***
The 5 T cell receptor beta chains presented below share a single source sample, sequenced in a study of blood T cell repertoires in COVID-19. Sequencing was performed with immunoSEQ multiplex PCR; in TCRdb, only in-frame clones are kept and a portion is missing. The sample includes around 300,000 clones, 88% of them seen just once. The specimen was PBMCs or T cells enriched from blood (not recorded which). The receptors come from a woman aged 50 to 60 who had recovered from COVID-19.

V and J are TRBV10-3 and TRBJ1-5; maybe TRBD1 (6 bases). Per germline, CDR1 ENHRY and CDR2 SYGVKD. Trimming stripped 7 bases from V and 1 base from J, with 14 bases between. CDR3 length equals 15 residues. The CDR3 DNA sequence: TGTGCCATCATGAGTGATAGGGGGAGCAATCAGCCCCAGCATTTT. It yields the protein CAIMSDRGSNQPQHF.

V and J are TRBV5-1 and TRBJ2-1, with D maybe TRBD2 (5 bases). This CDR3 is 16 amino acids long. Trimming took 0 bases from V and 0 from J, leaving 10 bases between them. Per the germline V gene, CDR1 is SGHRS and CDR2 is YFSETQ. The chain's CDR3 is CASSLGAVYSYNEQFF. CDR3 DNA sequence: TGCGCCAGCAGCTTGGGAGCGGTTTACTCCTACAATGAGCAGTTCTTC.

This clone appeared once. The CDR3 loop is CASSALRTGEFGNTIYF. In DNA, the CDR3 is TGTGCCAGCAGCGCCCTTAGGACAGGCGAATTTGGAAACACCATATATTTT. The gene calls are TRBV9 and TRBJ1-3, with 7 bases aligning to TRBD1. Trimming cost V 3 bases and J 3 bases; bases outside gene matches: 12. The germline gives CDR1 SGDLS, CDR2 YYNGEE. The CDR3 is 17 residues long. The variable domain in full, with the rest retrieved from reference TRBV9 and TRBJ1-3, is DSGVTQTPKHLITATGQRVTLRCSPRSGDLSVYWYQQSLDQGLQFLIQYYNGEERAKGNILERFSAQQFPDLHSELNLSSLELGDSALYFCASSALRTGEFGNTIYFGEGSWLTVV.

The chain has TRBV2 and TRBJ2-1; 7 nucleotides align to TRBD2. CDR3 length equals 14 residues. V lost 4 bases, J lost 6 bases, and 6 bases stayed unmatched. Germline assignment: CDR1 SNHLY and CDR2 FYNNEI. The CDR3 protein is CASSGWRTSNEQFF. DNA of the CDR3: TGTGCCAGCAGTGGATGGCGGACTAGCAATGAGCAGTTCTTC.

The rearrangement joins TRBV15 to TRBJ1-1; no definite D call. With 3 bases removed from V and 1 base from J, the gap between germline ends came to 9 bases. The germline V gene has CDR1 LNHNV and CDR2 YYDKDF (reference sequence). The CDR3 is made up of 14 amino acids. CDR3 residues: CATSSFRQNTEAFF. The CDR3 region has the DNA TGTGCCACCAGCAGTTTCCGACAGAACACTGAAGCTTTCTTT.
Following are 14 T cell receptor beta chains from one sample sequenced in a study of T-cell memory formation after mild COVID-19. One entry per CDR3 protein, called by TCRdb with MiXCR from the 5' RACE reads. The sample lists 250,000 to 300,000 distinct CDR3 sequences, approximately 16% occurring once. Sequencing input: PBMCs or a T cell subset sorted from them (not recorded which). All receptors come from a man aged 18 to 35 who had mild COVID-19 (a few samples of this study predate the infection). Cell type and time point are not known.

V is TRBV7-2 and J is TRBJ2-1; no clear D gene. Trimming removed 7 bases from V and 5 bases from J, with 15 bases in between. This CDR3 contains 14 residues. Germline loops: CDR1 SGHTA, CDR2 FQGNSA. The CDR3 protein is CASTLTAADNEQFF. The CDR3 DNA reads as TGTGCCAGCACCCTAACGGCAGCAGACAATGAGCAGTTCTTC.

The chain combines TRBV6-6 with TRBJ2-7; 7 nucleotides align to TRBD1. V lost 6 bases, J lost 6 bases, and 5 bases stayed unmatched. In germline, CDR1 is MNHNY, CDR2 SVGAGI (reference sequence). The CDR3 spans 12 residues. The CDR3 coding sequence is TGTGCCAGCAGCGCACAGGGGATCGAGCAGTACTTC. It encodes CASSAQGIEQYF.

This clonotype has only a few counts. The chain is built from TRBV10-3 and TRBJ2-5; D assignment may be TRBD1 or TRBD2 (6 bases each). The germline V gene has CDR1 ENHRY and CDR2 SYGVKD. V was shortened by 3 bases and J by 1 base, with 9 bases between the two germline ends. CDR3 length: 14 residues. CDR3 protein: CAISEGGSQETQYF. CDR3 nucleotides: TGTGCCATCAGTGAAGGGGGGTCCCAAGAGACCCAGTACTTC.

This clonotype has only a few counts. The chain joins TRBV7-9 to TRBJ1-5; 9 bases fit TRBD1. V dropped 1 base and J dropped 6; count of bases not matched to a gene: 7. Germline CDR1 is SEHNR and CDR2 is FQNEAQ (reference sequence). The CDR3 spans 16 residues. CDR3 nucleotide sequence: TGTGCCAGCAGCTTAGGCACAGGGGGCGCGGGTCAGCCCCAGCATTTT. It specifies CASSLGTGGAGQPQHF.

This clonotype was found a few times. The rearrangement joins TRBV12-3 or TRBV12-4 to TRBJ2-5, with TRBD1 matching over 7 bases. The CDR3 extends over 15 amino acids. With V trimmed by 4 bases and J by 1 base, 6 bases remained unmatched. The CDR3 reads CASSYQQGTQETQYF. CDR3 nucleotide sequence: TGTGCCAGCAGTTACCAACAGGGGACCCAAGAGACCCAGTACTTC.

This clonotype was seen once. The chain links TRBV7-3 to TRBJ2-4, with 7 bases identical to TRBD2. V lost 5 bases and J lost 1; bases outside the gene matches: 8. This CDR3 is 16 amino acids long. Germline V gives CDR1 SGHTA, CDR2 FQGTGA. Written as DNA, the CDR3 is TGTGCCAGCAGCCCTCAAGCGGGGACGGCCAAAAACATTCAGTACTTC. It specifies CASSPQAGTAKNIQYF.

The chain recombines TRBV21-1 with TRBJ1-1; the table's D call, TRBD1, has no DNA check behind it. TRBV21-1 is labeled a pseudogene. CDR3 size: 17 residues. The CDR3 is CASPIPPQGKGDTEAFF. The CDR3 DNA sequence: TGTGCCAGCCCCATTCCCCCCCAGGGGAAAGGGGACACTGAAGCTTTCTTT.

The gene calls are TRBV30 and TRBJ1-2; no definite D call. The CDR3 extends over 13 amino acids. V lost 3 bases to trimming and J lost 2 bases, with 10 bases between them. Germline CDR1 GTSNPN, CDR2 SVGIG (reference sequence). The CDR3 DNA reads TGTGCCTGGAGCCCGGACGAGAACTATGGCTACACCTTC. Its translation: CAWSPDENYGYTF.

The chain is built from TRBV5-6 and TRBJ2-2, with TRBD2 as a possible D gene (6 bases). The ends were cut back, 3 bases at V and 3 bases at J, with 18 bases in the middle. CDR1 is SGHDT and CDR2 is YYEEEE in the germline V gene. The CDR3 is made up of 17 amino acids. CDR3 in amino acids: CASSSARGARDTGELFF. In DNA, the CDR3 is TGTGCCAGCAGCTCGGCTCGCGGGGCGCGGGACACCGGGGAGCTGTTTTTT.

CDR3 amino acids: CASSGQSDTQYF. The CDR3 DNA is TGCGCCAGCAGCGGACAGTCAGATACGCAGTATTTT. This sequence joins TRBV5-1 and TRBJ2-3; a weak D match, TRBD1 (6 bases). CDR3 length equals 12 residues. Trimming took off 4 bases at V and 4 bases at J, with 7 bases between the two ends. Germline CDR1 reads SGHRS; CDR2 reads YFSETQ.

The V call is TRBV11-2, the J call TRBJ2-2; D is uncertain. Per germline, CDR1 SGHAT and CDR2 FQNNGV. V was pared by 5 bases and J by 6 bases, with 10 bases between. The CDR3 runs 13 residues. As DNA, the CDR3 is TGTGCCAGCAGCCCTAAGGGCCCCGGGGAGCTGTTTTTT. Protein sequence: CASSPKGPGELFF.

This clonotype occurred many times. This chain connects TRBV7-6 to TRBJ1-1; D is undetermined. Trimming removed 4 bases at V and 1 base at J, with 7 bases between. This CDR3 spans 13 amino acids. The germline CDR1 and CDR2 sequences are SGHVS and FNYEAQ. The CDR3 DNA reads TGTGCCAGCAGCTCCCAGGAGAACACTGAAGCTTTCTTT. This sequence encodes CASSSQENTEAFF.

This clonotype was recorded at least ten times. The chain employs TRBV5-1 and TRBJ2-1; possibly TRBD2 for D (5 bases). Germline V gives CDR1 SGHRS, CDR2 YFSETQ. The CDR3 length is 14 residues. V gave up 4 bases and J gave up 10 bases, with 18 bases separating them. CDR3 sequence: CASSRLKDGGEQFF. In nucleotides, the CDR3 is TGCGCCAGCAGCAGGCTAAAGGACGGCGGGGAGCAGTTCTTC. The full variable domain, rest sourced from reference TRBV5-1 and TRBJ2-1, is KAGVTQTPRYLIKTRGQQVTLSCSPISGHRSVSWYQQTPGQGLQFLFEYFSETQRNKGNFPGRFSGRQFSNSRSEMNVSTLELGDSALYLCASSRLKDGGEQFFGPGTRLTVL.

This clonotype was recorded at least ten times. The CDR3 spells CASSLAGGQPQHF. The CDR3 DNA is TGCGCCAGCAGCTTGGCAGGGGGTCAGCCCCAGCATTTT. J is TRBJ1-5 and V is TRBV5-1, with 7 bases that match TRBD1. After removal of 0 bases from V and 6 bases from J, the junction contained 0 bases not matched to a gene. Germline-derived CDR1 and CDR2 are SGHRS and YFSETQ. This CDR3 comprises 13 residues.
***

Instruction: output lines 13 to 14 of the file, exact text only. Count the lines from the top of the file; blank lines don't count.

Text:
This clonotype was seen once. The chain links TRBV7-3 to TRBJ2-4, with 7 bases identical to TRBD2. V lost 5 bases and J lost 1; bases outside the gene matches: 8. This CDR3 is 16 amino acids long. Germline V gives CDR1 SGHTA, CDR2 FQGTGA. Written as DNA, the CDR3 is TGTGCCAGCAGCCCTCAAGCGGGGACGGCCAAAAACATTCAGTACTTC. It specifies CASSPQAGTAKNIQYF.

The chain recombines TRBV21-1 with TRBJ1-1; the table's D call, TRBD1, has no DNA check behind it. TRBV21-1 is labeled a pseudogene. CDR3 size: 17 residues. The CDR3 is CASPIPPQGKGDTEAFF. The CDR3 DNA sequence: TGTGCCAGCCCCATTCCCCCCCAGGGGAAAGGGGACACTGAAGCTTTCTTT.